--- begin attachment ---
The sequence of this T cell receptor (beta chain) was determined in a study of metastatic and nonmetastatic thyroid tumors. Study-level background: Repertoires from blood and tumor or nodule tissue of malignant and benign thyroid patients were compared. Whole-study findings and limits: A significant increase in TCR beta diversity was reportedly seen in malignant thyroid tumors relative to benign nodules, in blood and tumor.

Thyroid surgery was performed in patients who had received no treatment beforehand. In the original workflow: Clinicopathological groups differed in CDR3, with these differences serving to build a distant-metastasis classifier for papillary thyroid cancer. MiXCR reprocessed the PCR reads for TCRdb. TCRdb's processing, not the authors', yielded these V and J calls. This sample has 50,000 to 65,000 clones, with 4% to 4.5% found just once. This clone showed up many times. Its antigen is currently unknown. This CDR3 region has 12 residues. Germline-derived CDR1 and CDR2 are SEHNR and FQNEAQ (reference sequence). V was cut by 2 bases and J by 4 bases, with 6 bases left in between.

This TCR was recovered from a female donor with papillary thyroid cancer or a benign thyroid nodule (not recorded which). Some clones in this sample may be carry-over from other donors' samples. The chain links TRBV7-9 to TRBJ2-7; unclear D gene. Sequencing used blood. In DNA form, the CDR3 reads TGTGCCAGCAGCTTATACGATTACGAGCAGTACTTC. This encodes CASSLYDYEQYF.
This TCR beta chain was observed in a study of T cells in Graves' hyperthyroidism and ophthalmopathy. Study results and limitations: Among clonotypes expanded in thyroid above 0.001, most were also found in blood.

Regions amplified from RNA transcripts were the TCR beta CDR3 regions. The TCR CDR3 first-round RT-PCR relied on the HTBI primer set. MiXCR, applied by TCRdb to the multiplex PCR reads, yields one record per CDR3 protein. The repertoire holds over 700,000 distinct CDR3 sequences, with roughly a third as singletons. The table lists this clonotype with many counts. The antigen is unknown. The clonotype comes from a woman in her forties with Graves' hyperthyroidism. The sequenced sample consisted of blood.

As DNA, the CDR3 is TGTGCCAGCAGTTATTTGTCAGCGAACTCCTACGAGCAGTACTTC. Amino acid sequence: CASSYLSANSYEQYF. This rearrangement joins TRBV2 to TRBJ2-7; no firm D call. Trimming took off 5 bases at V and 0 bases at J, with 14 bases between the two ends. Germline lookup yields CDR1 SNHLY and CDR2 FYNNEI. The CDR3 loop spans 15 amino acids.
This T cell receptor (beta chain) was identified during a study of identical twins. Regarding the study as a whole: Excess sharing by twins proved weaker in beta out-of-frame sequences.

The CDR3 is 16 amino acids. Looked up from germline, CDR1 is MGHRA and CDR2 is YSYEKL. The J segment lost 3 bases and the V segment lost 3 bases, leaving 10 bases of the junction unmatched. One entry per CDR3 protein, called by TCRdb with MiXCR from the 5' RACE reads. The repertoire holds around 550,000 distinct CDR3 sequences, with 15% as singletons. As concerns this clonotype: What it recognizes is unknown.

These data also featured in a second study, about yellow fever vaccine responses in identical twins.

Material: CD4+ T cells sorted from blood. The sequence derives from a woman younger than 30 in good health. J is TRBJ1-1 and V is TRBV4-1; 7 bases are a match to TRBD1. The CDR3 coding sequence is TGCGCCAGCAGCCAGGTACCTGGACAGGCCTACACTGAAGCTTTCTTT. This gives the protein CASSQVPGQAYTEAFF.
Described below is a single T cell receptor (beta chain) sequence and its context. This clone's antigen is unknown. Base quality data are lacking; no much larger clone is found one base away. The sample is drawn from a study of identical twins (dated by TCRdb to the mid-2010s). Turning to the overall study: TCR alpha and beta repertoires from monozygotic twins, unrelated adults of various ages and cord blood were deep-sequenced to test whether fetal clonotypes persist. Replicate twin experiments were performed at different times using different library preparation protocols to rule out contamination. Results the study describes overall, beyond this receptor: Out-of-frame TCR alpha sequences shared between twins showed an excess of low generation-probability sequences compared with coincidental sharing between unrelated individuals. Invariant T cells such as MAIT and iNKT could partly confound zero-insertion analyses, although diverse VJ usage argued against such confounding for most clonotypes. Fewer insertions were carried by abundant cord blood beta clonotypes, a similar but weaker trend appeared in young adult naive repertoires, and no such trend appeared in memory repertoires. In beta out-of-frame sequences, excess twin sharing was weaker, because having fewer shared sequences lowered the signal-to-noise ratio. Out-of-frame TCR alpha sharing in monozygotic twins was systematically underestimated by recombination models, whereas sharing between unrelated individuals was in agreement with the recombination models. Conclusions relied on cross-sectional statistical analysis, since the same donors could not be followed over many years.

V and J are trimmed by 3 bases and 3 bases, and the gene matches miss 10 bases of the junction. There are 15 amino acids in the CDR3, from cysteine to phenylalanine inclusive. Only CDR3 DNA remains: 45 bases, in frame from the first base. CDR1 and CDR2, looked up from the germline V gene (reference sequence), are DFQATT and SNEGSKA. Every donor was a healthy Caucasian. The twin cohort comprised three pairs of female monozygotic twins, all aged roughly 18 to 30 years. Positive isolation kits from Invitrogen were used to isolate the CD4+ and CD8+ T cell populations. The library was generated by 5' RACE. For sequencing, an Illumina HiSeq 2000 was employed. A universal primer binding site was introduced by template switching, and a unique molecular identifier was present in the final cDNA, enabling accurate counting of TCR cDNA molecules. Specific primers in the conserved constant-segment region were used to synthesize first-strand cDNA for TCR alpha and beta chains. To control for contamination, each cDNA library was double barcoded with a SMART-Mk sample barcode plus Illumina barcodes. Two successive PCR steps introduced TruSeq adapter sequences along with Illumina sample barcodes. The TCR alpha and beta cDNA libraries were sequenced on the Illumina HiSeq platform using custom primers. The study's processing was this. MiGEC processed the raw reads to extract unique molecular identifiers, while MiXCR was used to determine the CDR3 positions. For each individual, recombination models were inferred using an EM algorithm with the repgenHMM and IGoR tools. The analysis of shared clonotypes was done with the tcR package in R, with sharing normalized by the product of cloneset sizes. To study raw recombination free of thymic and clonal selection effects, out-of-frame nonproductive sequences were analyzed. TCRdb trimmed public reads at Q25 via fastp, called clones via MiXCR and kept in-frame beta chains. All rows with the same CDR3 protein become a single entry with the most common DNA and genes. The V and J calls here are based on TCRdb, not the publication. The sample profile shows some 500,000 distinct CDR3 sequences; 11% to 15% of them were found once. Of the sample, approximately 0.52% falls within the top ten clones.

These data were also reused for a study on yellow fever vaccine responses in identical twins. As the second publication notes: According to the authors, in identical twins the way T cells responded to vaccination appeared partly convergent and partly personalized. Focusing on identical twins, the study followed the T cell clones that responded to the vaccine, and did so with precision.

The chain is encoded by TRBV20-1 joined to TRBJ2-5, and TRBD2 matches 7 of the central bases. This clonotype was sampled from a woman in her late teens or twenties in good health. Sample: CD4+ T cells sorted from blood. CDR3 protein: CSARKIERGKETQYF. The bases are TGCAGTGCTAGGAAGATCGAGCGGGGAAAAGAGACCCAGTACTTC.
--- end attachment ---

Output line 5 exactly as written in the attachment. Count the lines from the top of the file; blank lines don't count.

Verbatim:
Regions amplified from RNA transcripts were the TCR beta CDR3 regions. The TCR CDR3 first-round RT-PCR relied on the HTBI primer set. MiXCR, applied by TCRdb to the multiplex PCR reads, yields one record per CDR3 protein. The repertoire holds over 700,000 distinct CDR3 sequences, with roughly a third as singletons. The table lists this clonotype with many counts. The antigen is unknown. The clonotype comes from a woman in her forties with Graves' hyperthyroidism. The sequenced sample consisted of blood.